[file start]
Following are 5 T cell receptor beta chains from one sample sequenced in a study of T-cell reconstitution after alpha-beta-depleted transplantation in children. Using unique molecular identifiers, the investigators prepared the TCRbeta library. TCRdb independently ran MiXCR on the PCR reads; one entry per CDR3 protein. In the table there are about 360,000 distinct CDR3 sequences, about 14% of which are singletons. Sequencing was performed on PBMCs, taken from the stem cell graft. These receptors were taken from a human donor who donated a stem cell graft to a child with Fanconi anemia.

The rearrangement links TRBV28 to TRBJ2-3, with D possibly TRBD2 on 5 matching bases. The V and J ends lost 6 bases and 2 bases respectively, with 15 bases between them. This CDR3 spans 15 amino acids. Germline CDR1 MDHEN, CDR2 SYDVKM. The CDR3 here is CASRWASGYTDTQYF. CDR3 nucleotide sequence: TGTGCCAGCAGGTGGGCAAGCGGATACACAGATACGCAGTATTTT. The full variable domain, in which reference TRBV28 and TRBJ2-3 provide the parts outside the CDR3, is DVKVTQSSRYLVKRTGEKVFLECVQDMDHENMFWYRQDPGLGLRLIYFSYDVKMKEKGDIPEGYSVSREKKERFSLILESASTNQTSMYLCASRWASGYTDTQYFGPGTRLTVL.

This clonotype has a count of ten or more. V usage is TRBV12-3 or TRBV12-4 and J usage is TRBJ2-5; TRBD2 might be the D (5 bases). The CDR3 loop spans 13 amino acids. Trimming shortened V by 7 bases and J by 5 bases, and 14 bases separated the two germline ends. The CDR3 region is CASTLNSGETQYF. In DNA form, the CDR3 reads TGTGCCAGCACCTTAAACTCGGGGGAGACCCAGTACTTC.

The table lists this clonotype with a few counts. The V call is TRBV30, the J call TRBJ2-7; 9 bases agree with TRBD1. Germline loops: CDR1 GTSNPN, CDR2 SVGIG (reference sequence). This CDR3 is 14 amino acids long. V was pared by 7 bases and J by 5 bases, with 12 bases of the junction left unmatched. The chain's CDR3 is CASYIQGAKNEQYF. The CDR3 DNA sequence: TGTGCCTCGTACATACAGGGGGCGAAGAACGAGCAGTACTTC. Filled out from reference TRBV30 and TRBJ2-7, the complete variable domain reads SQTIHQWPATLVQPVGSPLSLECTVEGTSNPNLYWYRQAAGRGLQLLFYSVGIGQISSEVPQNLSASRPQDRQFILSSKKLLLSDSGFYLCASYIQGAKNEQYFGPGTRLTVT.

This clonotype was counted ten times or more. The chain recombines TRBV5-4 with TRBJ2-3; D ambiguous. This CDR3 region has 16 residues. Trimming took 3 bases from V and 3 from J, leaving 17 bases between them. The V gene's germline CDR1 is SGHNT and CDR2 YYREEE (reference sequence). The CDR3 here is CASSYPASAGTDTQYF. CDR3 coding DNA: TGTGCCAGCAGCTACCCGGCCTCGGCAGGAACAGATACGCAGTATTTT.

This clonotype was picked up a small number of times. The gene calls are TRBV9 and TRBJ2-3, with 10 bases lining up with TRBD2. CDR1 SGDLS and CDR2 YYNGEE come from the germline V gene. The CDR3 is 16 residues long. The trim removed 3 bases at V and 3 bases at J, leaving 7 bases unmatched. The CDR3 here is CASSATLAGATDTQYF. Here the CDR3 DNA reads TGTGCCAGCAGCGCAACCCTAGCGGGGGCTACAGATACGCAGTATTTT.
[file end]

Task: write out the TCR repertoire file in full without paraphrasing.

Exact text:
Following are 5 T cell receptor beta chains from one sample sequenced in a study of T-cell reconstitution after alpha-beta-depleted transplantation in children. Using unique molecular identifiers, the investigators prepared the TCRbeta library. TCRdb independently ran MiXCR on the PCR reads; one entry per CDR3 protein. In the table there are about 360,000 distinct CDR3 sequences, about 14% of which are singletons. Sequencing was performed on PBMCs, taken from the stem cell graft. These receptors were taken from a human donor who donated a stem cell graft to a child with Fanconi anemia.

The rearrangement links TRBV28 to TRBJ2-3, with D possibly TRBD2 on 5 matching bases. The V and J ends lost 6 bases and 2 bases respectively, with 15 bases between them. This CDR3 spans 15 amino acids. Germline CDR1 MDHEN, CDR2 SYDVKM. The CDR3 here is CASRWASGYTDTQYF. CDR3 nucleotide sequence: TGTGCCAGCAGGTGGGCAAGCGGATACACAGATACGCAGTATTTT. The full variable domain, in which reference TRBV28 and TRBJ2-3 provide the parts outside the CDR3, is DVKVTQSSRYLVKRTGEKVFLECVQDMDHENMFWYRQDPGLGLRLIYFSYDVKMKEKGDIPEGYSVSREKKERFSLILESASTNQTSMYLCASRWASGYTDTQYFGPGTRLTVL.

This clonotype has a count of ten or more. V usage is TRBV12-3 or TRBV12-4 and J usage is TRBJ2-5; TRBD2 might be the D (5 bases). The CDR3 loop spans 13 amino acids. Trimming shortened V by 7 bases and J by 5 bases, and 14 bases separated the two germline ends. The CDR3 region is CASTLNSGETQYF. In DNA form, the CDR3 reads TGTGCCAGCACCTTAAACTCGGGGGAGACCCAGTACTTC.

The table lists this clonotype with a few counts. The V call is TRBV30, the J call TRBJ2-7; 9 bases agree with TRBD1. Germline loops: CDR1 GTSNPN, CDR2 SVGIG (reference sequence). This CDR3 is 14 amino acids long. V was pared by 7 bases and J by 5 bases, with 12 bases of the junction left unmatched. The chain's CDR3 is CASYIQGAKNEQYF. The CDR3 DNA sequence: TGTGCCTCGTACATACAGGGGGCGAAGAACGAGCAGTACTTC. Filled out from reference TRBV30 and TRBJ2-7, the complete variable domain reads SQTIHQWPATLVQPVGSPLSLECTVEGTSNPNLYWYRQAAGRGLQLLFYSVGIGQISSEVPQNLSASRPQDRQFILSSKKLLLSDSGFYLCASYIQGAKNEQYFGPGTRLTVT.

This clonotype was counted ten times or more. The chain recombines TRBV5-4 with TRBJ2-3; D ambiguous. This CDR3 region has 16 residues. Trimming took 3 bases from V and 3 from J, leaving 17 bases between them. The V gene's germline CDR1 is SGHNT and CDR2 YYREEE (reference sequence). The CDR3 here is CASSYPASAGTDTQYF. CDR3 coding DNA: TGTGCCAGCAGCTACCCGGCCTCGGCAGGAACAGATACGCAGTATTTT.

This clonotype was picked up a small number of times. The gene calls are TRBV9 and TRBJ2-3, with 10 bases lining up with TRBD2. CDR1 SGDLS and CDR2 YYNGEE come from the germline V gene. The CDR3 is 16 residues long. The trim removed 3 bases at V and 3 bases at J, leaving 7 bases unmatched. The CDR3 here is CASSATLAGATDTQYF. Here the CDR3 DNA reads TGTGCCAGCAGCGCAACCCTAGCGGGGGCTACAGATACGCAGTATTTT.